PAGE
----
Background Long-term alcohol use is known to harm brain functioning in adolescence. In the central nervous system, the effects of alcohol are particularly mediated by alterations in GABAergic neurotransmission. Combining simultaneous electroencephalogram (EEG) recording with transcranial magnetic stimulation (TMS) enables direct, in vivo exploration of cortical excitability and assessment of effective and functional connectivity. After motor cortex stimulation, the TMS-evoked EEG potentials (TEPs) N45 and N100 are known to reflect GABA-A- and GABA-B-ergic function, respectively.Sexual differentiation of the brain begins in the prenatal and early postnatal periods. Changes in sex steroid secretion in adolescence continue remodeling the brain and facilitating the sexual differentiation, since the sex hormones act directly on the neurons and supporting neural processes. The effects are region- and sex-specific, the female brain developing earlier than the male brain.
Aims Previously, we have demonstrated that alcohol use in adolescence is associated with altered cortical activity. The aim of the current study was to explore whether long-term alcohol use in adolescence affects the cortical activity of the male and female brain differently. Our hypothesis was that females are more vulnerable to effects of alcohol and that this difference is seen in the GABAergic TEPs N45 and N100.
Methods In this study, a total of 27 (11 males) young adults with heavy 10-year alcohol use in adolescence and 25 (12 males) controls with little or no alcohol use participated in TMS-EEG measurements. The motor cortex (M1) was stimulated with an intensity of 90% of the resting motor threshold (rMT) of the abductor pollicis brevis muscle and 61-channel EEG was registered. Data analysis was conducted using MATLAB and the EEGLAB toolbox. Statistical analyses were performed for both genders separately using IB M SPSS Statistics, version 22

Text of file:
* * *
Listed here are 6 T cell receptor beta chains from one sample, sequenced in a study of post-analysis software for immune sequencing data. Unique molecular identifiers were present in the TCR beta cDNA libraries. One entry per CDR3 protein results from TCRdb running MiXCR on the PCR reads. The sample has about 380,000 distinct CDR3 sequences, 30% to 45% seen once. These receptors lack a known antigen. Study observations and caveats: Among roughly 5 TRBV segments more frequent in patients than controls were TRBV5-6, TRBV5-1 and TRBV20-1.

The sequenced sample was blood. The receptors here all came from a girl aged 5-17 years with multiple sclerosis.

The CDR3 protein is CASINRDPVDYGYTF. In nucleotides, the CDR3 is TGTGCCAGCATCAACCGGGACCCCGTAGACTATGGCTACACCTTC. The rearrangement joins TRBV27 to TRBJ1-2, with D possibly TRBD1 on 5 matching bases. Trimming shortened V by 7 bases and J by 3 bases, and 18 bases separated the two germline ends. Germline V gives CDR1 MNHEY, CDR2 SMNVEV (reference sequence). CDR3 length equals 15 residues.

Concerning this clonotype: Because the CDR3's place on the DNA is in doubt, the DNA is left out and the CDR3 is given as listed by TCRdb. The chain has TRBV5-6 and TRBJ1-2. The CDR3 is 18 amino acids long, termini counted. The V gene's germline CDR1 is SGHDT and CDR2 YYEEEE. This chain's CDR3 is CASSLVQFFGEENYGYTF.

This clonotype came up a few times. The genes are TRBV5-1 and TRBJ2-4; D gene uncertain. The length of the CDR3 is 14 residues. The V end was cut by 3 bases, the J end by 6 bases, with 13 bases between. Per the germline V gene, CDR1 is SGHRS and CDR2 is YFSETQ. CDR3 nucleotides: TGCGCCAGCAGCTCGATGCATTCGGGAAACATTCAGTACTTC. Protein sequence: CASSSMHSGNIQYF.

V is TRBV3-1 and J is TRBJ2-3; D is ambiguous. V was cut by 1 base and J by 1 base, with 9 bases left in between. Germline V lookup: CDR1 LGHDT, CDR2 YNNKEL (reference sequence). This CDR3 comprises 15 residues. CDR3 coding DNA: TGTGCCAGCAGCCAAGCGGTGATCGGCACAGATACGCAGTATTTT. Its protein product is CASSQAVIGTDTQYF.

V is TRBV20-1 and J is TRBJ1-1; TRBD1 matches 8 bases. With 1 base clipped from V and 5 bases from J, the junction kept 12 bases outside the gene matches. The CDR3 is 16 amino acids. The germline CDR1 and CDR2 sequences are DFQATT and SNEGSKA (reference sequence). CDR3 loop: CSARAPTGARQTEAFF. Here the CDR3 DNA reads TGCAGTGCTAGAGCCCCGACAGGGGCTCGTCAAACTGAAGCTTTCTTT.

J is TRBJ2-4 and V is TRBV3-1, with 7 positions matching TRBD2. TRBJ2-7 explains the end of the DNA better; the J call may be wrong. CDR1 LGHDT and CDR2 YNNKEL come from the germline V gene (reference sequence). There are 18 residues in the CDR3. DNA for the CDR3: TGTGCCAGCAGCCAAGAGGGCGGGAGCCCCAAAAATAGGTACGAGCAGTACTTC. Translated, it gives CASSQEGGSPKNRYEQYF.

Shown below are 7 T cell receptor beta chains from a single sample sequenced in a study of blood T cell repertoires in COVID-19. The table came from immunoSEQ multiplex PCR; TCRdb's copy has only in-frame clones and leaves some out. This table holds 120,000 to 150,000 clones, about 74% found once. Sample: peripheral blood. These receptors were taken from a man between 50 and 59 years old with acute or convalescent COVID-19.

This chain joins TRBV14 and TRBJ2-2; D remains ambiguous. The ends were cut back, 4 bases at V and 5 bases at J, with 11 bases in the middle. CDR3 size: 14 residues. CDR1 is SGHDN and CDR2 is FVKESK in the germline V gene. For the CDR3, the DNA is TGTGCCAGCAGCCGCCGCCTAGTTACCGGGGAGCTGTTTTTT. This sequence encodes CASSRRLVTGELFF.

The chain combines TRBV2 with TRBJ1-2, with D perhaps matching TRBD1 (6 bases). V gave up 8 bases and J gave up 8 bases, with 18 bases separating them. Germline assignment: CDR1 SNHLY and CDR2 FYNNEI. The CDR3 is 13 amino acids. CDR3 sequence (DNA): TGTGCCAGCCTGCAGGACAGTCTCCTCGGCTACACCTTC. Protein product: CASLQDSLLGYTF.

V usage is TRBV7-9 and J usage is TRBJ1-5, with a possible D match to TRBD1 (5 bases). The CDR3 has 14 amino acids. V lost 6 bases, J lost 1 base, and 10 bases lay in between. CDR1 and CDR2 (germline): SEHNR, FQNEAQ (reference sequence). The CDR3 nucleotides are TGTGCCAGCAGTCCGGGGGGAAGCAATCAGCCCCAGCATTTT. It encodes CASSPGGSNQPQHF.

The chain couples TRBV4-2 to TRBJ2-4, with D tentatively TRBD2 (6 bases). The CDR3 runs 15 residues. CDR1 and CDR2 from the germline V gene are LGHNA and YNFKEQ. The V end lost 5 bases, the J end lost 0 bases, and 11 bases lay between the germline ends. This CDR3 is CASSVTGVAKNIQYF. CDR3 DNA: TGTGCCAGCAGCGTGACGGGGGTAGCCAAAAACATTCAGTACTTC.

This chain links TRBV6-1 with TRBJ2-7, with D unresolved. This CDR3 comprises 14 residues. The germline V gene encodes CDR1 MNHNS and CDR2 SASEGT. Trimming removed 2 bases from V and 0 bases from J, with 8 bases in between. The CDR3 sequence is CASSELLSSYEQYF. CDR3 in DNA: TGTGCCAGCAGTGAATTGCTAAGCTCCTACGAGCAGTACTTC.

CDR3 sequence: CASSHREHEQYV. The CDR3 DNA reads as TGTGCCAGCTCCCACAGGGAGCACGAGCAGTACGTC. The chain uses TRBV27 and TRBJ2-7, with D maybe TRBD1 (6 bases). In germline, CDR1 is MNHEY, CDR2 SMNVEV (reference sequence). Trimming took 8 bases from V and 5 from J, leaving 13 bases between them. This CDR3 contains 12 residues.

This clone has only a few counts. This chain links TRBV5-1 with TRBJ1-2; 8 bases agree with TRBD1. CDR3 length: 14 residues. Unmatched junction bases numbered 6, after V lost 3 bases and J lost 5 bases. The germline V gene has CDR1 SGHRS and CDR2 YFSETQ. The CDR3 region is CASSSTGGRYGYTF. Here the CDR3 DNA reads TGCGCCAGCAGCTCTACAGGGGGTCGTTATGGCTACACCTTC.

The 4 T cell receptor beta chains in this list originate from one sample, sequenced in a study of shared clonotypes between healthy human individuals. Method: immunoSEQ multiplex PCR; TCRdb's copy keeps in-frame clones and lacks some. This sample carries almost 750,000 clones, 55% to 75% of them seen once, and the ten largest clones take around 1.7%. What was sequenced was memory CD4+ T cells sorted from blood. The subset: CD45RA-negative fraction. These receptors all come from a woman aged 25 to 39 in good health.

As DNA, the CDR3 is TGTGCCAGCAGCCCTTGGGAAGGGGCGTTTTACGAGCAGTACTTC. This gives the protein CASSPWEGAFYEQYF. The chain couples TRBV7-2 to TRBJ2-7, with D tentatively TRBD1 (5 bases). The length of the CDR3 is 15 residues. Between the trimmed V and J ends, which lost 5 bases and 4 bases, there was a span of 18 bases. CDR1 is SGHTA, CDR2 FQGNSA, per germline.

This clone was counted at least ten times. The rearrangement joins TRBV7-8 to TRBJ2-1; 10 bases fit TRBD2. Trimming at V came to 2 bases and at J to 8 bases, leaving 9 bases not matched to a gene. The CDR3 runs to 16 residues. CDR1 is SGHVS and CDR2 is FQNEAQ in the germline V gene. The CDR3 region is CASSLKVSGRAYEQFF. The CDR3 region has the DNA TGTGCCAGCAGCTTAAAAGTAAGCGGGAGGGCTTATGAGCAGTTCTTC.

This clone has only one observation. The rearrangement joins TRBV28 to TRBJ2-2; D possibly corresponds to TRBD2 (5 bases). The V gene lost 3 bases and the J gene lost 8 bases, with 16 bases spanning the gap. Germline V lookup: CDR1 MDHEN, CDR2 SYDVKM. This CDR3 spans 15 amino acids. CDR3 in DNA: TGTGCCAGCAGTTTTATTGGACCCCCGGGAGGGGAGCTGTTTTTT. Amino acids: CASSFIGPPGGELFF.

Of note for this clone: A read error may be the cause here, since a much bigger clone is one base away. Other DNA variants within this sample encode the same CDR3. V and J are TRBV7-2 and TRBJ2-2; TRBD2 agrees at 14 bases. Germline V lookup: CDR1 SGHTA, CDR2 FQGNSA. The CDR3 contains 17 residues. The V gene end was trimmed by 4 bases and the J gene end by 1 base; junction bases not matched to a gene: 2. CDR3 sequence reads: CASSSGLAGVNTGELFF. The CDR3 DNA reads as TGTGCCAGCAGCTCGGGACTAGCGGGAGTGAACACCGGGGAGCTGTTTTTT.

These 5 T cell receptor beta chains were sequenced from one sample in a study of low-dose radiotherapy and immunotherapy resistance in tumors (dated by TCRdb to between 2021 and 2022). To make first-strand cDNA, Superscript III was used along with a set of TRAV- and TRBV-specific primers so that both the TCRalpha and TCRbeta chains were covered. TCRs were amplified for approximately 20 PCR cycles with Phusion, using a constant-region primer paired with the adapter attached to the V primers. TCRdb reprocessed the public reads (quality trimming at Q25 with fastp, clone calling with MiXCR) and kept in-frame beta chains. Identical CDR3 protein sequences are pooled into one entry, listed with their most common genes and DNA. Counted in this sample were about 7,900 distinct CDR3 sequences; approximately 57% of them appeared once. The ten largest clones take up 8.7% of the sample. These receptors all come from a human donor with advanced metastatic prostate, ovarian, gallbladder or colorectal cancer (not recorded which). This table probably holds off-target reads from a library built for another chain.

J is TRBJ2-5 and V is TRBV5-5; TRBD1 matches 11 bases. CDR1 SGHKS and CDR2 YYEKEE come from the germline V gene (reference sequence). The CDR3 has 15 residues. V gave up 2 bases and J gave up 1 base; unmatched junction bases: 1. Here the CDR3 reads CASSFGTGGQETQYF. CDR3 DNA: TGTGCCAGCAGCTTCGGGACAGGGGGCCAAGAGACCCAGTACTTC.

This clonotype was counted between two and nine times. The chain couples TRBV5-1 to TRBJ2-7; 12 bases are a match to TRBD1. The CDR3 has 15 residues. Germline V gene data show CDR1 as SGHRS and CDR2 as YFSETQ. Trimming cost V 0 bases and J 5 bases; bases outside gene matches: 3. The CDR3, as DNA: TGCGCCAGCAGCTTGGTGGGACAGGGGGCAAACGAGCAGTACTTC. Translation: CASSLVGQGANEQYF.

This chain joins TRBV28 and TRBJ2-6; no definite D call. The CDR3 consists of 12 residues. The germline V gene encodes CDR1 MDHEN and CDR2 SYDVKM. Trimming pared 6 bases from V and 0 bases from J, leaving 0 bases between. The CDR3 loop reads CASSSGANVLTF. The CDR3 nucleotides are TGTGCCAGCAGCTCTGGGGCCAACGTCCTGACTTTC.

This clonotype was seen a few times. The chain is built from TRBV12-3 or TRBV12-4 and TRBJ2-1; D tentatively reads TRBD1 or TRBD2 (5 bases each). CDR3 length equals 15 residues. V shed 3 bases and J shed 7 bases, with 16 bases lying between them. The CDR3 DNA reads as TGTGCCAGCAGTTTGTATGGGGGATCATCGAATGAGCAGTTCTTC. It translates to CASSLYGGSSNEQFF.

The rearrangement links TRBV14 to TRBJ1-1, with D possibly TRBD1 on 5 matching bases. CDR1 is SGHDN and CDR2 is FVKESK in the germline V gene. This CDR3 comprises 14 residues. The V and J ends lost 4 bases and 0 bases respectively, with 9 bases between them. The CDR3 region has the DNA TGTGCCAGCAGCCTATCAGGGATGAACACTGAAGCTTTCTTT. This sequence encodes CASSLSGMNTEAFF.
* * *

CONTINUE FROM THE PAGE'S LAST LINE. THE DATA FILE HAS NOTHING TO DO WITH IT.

Results In the linear mixed model analysis, in both genders, a statistically significant group*AP interaction (group=case/control, AP=anteroposterior location of the EEG channels) was found in the GABA-A-ergic TEP amplitude N45 (females: p=0.003, males: p<0.001). In males, group*AP difference was also encountered in the GABA-B-ergic N100 (p<0.001). Post hoc analysis was performed to determine the statistically significant interaction factors, i.e. regions in which the differences existed. The average peak amplitudes and statistical significance in the between-groups comparison in the post hoc analysis are presented in Table 1. The significant difference in the N45 was located frontally. The N100 was topographically differently distributed in male subjects and controls. In males, the mean N45 and N100 latencies also differed between the groups (Table 1). All reported p-values are Bonferroni corrected for multiple comparisons.
Conclusions Our results support the hypothesis that alcohol use affects the developing brain differently in males and females. Interestingly, in males, alcohol use was associated with altered GABA-A- and GABA-B-ergic cortical functioning, whereas in females the alterations were found o
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